No, this isn’t some sort of human centipede thing. Lightweight Containers is the company behind one of the leading one-way plastic keg technologies — the KeyKeg. Well, those one-way kegs are finding a second way after delivery. The company has now started several pilot projects for collecting used KeyKegs, and at Drinktec in Germany, Lightweight Containers presented the first KeyKegs made from 10 percent used KeyKegs and a total of 40 percent recycled materials. This percentage will rise rapidly as the collection of used KeyKegs expands.
The plastic recycling industry is a relatively new one and is rapidly developing. Plastic products with a more complex composition are not yet being recycled on a large scale. “That’s why we decided to work with a few leaders in the recycling industry itself to develop new recycling methods,” said Bert Hansen, chief technology officer of Lightweight Containers. “We spent two and a half years looking for the best technologies and started our own project. Now, we’re on the verge of a huge breakthrough. After a long period of development, we’ve arrived at the point where we can process used KeyKegs on a recycling line. It has helped development enormously that the KeyKeg has a circular design and already mostly consists of mono materials. We can already reuse 81 percent of a KeyKeg.”
Collection as a service
Lightweight Containers has started two pilot projects for collecting used kegs. As Chief Commercial Officer Anita Veenendaal, explained, “The logistics are a challenge. After all, you want to set up the logistical process so that you have fewer trips and thus minimal CO2 emissions from transport, and at the same time you want the recovered material to cover the costs of processing.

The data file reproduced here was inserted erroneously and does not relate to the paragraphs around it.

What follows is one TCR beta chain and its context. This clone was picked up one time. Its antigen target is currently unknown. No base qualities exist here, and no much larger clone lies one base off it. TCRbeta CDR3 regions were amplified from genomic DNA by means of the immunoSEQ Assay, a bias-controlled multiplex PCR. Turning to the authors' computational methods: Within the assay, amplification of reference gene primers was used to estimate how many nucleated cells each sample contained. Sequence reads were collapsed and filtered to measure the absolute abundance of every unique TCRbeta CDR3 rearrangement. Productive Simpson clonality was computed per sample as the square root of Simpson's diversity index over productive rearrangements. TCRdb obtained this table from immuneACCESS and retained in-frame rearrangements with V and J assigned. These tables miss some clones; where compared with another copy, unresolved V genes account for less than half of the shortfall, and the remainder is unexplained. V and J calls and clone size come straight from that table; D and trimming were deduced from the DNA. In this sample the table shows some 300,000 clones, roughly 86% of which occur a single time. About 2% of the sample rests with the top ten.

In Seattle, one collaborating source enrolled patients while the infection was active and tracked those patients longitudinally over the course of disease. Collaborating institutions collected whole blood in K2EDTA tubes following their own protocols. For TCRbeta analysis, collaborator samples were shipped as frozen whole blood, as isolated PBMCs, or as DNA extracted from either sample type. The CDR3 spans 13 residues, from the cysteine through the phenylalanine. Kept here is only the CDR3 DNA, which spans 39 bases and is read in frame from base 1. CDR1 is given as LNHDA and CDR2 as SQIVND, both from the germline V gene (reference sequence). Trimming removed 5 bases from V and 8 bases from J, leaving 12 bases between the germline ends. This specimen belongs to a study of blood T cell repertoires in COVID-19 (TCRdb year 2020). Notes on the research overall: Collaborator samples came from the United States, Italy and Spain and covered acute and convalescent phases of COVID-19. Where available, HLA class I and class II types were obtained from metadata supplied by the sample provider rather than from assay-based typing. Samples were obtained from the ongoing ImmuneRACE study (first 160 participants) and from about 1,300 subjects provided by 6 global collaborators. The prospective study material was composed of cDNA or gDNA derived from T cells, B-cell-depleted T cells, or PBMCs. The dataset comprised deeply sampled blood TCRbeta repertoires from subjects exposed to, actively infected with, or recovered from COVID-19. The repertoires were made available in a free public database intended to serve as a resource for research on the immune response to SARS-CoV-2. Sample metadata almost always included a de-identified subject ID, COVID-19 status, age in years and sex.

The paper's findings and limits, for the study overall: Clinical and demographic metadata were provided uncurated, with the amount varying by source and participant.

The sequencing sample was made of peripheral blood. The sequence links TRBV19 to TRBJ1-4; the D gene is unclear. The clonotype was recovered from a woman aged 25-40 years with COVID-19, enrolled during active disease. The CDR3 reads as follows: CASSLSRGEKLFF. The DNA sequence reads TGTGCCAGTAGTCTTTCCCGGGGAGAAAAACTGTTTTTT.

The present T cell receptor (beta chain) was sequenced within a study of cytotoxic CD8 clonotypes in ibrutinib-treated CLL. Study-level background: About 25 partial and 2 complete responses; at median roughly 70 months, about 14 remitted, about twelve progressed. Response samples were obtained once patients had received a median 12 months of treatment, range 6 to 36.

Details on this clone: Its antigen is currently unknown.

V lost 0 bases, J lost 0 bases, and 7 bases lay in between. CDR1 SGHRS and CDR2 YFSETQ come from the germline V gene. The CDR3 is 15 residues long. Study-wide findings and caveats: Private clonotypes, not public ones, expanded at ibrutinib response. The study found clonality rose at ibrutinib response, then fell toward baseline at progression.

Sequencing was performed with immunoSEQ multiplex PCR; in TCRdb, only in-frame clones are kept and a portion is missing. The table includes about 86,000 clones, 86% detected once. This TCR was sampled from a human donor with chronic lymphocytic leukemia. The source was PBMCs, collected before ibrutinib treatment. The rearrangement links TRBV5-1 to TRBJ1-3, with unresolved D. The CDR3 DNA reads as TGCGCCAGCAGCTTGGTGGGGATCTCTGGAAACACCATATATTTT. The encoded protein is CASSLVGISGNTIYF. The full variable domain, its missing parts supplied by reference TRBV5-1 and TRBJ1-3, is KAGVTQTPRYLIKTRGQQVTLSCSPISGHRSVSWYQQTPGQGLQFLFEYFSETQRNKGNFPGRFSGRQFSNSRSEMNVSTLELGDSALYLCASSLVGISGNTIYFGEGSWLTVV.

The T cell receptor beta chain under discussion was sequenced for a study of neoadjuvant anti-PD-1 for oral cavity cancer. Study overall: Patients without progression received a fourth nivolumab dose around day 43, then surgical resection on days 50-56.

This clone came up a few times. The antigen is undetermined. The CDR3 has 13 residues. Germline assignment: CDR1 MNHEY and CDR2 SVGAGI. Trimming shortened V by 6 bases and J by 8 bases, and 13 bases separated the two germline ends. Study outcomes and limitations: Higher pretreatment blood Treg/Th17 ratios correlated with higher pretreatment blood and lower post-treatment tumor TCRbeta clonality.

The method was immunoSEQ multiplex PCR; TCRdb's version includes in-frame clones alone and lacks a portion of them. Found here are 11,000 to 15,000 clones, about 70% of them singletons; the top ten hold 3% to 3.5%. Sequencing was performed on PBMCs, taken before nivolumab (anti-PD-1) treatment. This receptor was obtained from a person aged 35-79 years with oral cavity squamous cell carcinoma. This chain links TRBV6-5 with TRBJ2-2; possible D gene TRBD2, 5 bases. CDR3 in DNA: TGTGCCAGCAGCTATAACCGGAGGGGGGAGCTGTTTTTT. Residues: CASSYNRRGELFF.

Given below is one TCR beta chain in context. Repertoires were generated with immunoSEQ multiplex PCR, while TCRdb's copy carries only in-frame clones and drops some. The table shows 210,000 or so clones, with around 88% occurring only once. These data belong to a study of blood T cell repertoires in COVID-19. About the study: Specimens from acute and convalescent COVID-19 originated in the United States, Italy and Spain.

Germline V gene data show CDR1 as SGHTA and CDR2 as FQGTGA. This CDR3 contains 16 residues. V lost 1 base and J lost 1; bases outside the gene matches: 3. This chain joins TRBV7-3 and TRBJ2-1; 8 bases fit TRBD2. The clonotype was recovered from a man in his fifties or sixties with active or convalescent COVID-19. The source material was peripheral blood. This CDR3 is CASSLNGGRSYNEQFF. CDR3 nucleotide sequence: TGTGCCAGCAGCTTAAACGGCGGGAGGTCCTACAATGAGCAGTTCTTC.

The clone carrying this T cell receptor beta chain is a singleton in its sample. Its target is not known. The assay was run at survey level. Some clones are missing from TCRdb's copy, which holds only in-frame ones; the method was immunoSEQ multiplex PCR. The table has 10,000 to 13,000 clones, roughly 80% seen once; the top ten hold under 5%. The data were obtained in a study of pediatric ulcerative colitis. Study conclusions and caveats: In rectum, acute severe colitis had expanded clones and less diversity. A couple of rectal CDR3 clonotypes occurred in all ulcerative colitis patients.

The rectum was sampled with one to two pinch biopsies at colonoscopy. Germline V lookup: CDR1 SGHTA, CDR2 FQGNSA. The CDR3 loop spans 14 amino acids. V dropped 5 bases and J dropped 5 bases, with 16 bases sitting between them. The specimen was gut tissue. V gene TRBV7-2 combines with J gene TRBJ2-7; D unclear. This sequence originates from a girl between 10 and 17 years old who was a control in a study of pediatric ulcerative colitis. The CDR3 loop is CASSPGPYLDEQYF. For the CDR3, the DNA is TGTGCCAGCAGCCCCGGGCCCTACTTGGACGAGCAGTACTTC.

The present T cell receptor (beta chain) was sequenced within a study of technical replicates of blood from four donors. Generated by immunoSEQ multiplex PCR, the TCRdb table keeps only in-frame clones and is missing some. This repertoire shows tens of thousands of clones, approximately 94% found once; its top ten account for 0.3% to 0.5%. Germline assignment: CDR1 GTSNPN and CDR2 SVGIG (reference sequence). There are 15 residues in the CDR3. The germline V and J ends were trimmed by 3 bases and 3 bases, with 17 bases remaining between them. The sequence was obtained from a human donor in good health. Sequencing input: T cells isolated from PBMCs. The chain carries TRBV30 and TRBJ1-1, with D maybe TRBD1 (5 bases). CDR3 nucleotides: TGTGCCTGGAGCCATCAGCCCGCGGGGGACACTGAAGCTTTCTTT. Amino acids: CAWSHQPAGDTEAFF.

“We have worked out several models and are testing them now. We’re testing two of them in Amsterdam; one through beverage distributors who collect the empty kegs during their rounds, and the other once they’ve been separated out of the garbage after collection by the city. The KeyKegs are then compressed and brought to our recycling sites, thousands at a time. The beverage distributors see it as a service for their customers, and the bars and restaurants are happy to cooperate. Although it’s just a pilot, all the signs are that it will be a great success. We expect to start a similar pilot in the United Kingdom, a large and growing market for us. Lastly, we’re also testing various collection methods at beer and music festivals. We expect that this will give us a set of collection methods that we can implement in other cities and countries.”
First circular KeyKeg
At Drinktec, Lightweight Containers displayed the first circular KeyKeg, consisting of approximately 10 percent used KeyKegs. The company intends to keep increasing this amount by collecting as many used KeyKegs as possible to reuse for producing new KeyKegs.
Jan Veenendaal, CEO of LWC, said, “We believe that there is only a future for sustainable companies and their suppliers, who together make circular products. Ultimately there’s only room for products that don’t harm the environment. We’re working with the most advanced environmental management software, and we know where in our operations we still can improve our performance. So we realize all the more that we can’t do this without working together with suppliers, our supply chain and the recycling industry. It’s very encouraging that all these parties are so willing to work with us and are helping us to make KeyKeg a circular product.”
KeyKegs are currently sold to customers in more than 70 countries and are in use in nearly 180 countries. KeyKegs are produced in Germany, the Netherlands and the USA. Lightweight Containers plans to build a new production line in 2017 and more in the next few years.